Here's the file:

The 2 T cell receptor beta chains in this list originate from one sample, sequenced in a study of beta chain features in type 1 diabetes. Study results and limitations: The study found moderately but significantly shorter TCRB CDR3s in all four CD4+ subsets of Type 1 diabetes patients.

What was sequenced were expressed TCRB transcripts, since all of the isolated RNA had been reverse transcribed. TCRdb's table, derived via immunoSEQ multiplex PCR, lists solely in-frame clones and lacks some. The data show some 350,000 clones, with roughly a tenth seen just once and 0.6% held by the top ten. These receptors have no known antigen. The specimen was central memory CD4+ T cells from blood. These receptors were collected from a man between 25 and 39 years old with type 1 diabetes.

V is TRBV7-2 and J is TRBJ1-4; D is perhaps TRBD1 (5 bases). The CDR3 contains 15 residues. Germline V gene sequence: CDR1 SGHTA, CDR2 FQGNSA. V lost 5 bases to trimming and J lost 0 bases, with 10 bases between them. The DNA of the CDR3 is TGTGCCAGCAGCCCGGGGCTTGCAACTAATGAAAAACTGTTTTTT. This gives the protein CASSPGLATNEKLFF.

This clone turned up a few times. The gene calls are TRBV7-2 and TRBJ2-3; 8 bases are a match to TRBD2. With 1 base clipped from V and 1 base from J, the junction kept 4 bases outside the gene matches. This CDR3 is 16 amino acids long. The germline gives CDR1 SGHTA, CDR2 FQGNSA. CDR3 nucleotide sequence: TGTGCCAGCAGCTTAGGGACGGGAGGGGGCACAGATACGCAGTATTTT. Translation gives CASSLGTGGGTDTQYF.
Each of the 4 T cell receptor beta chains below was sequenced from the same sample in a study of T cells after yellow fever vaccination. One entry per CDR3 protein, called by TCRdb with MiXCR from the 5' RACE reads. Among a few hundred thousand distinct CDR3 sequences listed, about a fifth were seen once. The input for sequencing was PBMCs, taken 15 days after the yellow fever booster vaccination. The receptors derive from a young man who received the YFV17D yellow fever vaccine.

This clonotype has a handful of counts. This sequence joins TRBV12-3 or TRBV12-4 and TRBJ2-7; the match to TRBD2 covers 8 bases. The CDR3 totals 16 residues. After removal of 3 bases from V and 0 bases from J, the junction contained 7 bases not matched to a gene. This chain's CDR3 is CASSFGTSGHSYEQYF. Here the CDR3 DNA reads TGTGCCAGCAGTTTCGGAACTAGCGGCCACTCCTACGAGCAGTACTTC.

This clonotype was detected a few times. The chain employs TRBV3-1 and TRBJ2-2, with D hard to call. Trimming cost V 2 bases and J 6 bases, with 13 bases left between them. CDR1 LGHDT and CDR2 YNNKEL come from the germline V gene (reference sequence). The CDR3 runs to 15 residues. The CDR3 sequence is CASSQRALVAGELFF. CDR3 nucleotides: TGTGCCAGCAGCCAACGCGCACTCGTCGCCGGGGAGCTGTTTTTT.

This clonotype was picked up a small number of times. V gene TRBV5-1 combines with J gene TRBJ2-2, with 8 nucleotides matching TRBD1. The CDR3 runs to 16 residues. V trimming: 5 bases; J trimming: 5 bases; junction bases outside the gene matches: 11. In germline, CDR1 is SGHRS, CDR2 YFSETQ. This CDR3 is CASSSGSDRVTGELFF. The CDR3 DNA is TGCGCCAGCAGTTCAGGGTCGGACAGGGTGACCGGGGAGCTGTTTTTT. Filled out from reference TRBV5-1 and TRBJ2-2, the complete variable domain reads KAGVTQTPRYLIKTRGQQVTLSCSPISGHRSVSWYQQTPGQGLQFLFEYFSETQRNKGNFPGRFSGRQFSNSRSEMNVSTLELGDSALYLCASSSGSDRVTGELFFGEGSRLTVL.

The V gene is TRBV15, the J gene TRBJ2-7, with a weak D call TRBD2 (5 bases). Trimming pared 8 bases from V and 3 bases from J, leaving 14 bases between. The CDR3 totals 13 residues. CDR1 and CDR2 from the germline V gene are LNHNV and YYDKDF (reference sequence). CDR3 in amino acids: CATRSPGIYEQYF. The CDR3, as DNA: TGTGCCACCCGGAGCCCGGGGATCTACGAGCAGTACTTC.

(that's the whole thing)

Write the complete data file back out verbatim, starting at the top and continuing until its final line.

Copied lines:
The 2 T cell receptor beta chains in this list originate from one sample, sequenced in a study of beta chain features in type 1 diabetes. Study results and limitations: The study found moderately but significantly shorter TCRB CDR3s in all four CD4+ subsets of Type 1 diabetes patients.

What was sequenced were expressed TCRB transcripts, since all of the isolated RNA had been reverse transcribed. TCRdb's table, derived via immunoSEQ multiplex PCR, lists solely in-frame clones and lacks some. The data show some 350,000 clones, with roughly a tenth seen just once and 0.6% held by the top ten. These receptors have no known antigen. The specimen was central memory CD4+ T cells from blood. These receptors were collected from a man between 25 and 39 years old with type 1 diabetes.

V is TRBV7-2 and J is TRBJ1-4; D is perhaps TRBD1 (5 bases). The CDR3 contains 15 residues. Germline V gene sequence: CDR1 SGHTA, CDR2 FQGNSA. V lost 5 bases to trimming and J lost 0 bases, with 10 bases between them. The DNA of the CDR3 is TGTGCCAGCAGCCCGGGGCTTGCAACTAATGAAAAACTGTTTTTT. This gives the protein CASSPGLATNEKLFF.

This clone turned up a few times. The gene calls are TRBV7-2 and TRBJ2-3; 8 bases are a match to TRBD2. With 1 base clipped from V and 1 base from J, the junction kept 4 bases outside the gene matches. This CDR3 is 16 amino acids long. The germline gives CDR1 SGHTA, CDR2 FQGNSA. CDR3 nucleotide sequence: TGTGCCAGCAGCTTAGGGACGGGAGGGGGCACAGATACGCAGTATTTT. Translation gives CASSLGTGGGTDTQYF.
Each of the 4 T cell receptor beta chains below was sequenced from the same sample in a study of T cells after yellow fever vaccination. One entry per CDR3 protein, called by TCRdb with MiXCR from the 5' RACE reads. Among a few hundred thousand distinct CDR3 sequences listed, about a fifth were seen once. The input for sequencing was PBMCs, taken 15 days after the yellow fever booster vaccination. The receptors derive from a young man who received the YFV17D yellow fever vaccine.

This clonotype has a handful of counts. This sequence joins TRBV12-3 or TRBV12-4 and TRBJ2-7; the match to TRBD2 covers 8 bases. The CDR3 totals 16 residues. After removal of 3 bases from V and 0 bases from J, the junction contained 7 bases not matched to a gene. This chain's CDR3 is CASSFGTSGHSYEQYF. Here the CDR3 DNA reads TGTGCCAGCAGTTTCGGAACTAGCGGCCACTCCTACGAGCAGTACTTC.

This clonotype was detected a few times. The chain employs TRBV3-1 and TRBJ2-2, with D hard to call. Trimming cost V 2 bases and J 6 bases, with 13 bases left between them. CDR1 LGHDT and CDR2 YNNKEL come from the germline V gene (reference sequence). The CDR3 runs to 15 residues. The CDR3 sequence is CASSQRALVAGELFF. CDR3 nucleotides: TGTGCCAGCAGCCAACGCGCACTCGTCGCCGGGGAGCTGTTTTTT.

This clonotype was picked up a small number of times. V gene TRBV5-1 combines with J gene TRBJ2-2, with 8 nucleotides matching TRBD1. The CDR3 runs to 16 residues. V trimming: 5 bases; J trimming: 5 bases; junction bases outside the gene matches: 11. In germline, CDR1 is SGHRS, CDR2 YFSETQ. This CDR3 is CASSSGSDRVTGELFF. The CDR3 DNA is TGCGCCAGCAGTTCAGGGTCGGACAGGGTGACCGGGGAGCTGTTTTTT. Filled out from reference TRBV5-1 and TRBJ2-2, the complete variable domain reads KAGVTQTPRYLIKTRGQQVTLSCSPISGHRSVSWYQQTPGQGLQFLFEYFSETQRNKGNFPGRFSGRQFSNSRSEMNVSTLELGDSALYLCASSSGSDRVTGELFFGEGSRLTVL.

The V gene is TRBV15, the J gene TRBJ2-7, with a weak D call TRBD2 (5 bases). Trimming pared 8 bases from V and 3 bases from J, leaving 14 bases between. The CDR3 totals 13 residues. CDR1 and CDR2 from the germline V gene are LNHNV and YYDKDF (reference sequence). CDR3 in amino acids: CATRSPGIYEQYF. The CDR3, as DNA: TGTGCCACCCGGAGCCCGGGGATCTACGAGCAGTACTTC.